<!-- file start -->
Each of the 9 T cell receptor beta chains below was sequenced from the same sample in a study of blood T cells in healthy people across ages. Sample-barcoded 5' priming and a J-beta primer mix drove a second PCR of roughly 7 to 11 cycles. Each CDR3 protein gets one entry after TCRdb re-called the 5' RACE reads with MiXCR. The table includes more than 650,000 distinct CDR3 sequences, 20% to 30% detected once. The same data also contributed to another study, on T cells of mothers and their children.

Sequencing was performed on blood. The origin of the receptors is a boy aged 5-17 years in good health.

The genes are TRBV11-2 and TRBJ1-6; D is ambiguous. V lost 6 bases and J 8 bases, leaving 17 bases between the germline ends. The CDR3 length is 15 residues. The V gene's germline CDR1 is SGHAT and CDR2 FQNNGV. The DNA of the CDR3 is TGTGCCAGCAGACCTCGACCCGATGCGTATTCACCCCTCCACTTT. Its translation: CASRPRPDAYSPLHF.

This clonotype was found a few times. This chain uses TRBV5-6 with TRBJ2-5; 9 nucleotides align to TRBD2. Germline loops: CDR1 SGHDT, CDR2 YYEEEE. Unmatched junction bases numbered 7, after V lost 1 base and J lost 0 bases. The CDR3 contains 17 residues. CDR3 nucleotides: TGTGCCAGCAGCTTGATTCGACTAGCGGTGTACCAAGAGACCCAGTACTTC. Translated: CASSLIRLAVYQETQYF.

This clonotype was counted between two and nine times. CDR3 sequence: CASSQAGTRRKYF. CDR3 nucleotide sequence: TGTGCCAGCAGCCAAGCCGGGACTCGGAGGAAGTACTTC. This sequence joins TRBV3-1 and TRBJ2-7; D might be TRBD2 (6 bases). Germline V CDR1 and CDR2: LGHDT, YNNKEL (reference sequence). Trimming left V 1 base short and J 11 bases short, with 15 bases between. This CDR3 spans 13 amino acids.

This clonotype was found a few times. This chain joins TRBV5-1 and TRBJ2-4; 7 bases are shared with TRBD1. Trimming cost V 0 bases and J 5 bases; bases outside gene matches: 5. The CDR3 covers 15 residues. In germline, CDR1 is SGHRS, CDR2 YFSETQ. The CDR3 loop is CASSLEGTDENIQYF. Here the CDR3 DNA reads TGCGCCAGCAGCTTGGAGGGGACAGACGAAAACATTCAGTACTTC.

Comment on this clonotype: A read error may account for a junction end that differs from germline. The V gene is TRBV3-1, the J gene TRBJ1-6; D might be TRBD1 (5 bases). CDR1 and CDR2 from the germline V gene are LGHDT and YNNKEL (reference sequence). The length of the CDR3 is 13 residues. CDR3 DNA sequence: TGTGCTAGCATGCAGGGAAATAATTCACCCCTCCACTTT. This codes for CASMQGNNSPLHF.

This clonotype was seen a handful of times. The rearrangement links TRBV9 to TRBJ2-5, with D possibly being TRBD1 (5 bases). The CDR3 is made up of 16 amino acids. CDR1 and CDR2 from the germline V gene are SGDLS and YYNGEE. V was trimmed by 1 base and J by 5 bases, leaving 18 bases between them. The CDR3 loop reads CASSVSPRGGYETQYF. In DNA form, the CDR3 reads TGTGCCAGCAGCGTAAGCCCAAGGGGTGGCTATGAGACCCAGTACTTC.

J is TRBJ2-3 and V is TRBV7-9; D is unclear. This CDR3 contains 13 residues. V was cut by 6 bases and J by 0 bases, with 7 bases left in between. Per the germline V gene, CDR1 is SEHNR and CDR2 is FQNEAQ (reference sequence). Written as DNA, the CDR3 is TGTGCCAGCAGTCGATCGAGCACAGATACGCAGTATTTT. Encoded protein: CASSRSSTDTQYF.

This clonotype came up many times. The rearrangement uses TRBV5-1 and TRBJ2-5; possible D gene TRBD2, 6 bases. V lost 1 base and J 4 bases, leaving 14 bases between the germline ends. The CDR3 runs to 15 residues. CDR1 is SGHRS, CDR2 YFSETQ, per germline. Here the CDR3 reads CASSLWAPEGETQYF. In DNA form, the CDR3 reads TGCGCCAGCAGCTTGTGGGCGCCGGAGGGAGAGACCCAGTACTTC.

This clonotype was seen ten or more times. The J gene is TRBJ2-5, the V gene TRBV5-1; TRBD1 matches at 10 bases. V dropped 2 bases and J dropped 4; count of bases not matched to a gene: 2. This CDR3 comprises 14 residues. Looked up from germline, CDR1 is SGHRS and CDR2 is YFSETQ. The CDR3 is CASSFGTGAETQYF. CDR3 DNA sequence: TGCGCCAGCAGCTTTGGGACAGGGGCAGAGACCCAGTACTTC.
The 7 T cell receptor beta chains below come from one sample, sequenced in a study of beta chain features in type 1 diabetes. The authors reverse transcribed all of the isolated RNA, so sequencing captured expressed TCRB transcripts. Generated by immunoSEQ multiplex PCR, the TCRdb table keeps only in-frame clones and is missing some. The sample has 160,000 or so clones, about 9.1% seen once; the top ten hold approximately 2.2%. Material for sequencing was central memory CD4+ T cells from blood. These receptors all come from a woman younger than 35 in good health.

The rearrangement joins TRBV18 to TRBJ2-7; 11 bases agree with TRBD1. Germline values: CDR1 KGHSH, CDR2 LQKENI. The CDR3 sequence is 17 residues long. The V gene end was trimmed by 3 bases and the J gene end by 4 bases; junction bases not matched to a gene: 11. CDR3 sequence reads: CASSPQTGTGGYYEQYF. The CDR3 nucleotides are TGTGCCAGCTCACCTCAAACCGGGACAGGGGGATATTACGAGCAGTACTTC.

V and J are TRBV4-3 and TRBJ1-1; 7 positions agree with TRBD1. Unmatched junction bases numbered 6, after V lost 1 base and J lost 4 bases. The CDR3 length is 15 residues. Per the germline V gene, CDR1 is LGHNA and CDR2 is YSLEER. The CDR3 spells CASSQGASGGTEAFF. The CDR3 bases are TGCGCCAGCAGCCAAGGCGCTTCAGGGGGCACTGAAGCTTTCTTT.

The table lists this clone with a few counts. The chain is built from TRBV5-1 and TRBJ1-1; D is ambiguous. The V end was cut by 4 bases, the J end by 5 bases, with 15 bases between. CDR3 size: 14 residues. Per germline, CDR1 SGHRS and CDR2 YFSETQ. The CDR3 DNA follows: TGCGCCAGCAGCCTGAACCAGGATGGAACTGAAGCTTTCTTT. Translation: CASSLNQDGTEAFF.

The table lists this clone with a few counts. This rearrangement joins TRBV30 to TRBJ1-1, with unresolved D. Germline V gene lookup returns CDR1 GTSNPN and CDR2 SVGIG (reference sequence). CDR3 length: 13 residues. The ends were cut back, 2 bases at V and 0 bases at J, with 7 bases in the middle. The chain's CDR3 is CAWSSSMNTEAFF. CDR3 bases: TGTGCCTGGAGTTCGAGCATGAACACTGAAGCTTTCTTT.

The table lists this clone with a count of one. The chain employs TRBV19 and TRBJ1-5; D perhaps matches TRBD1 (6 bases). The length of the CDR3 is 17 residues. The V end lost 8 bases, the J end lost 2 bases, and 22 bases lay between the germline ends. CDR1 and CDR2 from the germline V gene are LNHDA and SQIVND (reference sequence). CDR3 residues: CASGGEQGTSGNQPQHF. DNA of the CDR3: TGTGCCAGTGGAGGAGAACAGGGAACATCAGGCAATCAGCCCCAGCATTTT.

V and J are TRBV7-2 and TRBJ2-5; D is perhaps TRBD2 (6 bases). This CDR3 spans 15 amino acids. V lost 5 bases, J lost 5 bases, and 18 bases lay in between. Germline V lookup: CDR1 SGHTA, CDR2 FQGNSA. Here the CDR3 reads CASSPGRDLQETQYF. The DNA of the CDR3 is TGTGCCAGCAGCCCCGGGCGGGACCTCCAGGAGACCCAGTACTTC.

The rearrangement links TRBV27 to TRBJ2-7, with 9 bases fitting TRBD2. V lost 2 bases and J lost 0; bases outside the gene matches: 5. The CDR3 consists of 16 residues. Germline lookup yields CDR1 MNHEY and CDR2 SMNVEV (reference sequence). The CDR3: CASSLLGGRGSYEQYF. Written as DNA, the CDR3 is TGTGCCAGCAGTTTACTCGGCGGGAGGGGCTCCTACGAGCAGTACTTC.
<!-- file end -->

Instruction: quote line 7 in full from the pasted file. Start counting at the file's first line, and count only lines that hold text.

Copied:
Comment on this clonotype: A read error may account for a junction end that differs from germline. The V gene is TRBV3-1, the J gene TRBJ1-6; D might be TRBD1 (5 bases). CDR1 and CDR2 from the germline V gene are LGHDT and YNNKEL (reference sequence). The length of the CDR3 is 13 residues. CDR3 DNA sequence: TGTGCTAGCATGCAGGGAAATAATTCACCCCTCCACTTT. This codes for CASMQGNNSPLHF.